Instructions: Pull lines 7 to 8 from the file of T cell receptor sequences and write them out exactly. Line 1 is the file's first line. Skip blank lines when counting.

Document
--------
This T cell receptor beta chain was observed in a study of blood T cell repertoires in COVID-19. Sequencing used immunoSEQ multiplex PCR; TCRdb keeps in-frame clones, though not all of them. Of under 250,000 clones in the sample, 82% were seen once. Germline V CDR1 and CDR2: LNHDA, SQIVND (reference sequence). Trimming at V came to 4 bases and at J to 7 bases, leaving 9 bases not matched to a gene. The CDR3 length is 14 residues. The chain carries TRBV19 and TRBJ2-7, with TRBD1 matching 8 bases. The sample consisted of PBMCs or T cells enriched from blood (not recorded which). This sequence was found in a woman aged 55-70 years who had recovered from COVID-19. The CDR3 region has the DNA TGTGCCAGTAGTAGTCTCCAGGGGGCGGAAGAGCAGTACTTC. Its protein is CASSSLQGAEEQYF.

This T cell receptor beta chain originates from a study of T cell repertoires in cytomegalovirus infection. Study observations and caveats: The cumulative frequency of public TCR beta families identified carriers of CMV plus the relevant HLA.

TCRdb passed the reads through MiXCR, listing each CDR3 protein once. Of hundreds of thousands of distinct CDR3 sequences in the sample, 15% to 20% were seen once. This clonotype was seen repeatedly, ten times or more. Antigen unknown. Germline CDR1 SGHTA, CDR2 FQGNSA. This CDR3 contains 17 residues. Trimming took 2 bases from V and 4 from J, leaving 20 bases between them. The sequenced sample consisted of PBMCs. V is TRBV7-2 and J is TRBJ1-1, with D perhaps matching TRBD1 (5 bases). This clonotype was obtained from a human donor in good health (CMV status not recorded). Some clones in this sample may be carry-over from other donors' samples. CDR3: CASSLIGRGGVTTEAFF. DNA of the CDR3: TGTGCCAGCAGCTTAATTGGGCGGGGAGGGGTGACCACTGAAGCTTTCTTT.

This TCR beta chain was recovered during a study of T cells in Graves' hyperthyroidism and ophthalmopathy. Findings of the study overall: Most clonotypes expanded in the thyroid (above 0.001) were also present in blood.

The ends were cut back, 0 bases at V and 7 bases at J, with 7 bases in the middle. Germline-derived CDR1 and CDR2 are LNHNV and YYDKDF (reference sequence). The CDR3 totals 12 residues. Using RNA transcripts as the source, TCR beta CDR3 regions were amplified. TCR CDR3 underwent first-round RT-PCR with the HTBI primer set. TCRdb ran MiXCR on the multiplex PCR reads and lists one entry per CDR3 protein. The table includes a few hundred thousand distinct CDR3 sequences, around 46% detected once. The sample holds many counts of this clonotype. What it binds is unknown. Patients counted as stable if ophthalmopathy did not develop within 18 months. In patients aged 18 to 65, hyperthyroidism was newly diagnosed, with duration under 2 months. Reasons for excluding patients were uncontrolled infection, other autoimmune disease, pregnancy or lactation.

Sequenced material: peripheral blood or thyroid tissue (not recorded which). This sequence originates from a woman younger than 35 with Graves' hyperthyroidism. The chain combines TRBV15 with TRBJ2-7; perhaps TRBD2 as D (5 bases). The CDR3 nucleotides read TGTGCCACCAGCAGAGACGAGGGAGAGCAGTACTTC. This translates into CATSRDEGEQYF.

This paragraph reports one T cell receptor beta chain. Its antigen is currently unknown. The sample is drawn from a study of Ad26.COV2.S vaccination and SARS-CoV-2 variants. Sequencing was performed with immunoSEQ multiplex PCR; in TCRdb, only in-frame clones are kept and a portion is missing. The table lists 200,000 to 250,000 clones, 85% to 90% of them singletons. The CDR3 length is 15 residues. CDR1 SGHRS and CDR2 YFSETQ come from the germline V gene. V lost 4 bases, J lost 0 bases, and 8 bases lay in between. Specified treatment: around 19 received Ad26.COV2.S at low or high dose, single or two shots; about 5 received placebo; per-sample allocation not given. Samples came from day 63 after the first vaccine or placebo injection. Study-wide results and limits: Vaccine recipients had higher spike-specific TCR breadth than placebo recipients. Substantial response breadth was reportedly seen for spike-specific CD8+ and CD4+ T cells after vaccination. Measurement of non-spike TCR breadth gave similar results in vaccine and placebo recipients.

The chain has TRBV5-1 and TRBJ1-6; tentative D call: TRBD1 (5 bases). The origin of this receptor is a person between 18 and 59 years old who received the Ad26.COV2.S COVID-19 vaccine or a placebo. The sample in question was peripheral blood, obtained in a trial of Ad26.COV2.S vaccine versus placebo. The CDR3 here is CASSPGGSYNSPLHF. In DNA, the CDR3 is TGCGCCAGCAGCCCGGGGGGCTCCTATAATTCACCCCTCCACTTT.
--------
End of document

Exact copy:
This paragraph reports one T cell receptor beta chain. Its antigen is currently unknown. The sample is drawn from a study of Ad26.COV2.S vaccination and SARS-CoV-2 variants. Sequencing was performed with immunoSEQ multiplex PCR; in TCRdb, only in-frame clones are kept and a portion is missing. The table lists 200,000 to 250,000 clones, 85% to 90% of them singletons. The CDR3 length is 15 residues. CDR1 SGHRS and CDR2 YFSETQ come from the germline V gene. V lost 4 bases, J lost 0 bases, and 8 bases lay in between. Specified treatment: around 19 received Ad26.COV2.S at low or high dose, single or two shots; about 5 received placebo; per-sample allocation not given. Samples came from day 63 after the first vaccine or placebo injection. Study-wide results and limits: Vaccine recipients had higher spike-specific TCR breadth than placebo recipients. Substantial response breadth was reportedly seen for spike-specific CD8+ and CD4+ T cells after vaccination. Measurement of non-spike TCR breadth gave similar results in vaccine and placebo recipients.

The chain has TRBV5-1 and TRBJ1-6; tentative D call: TRBD1 (5 bases). The origin of this receptor is a person between 18 and 59 years old who received the Ad26.COV2.S COVID-19 vaccine or a placebo. The sample in question was peripheral blood, obtained in a trial of Ad26.COV2.S vaccine versus placebo. The CDR3 here is CASSPGGSYNSPLHF. In DNA, the CDR3 is TGCGCCAGCAGCCCGGGGGGCTCCTATAATTCACCCCTCCACTTT.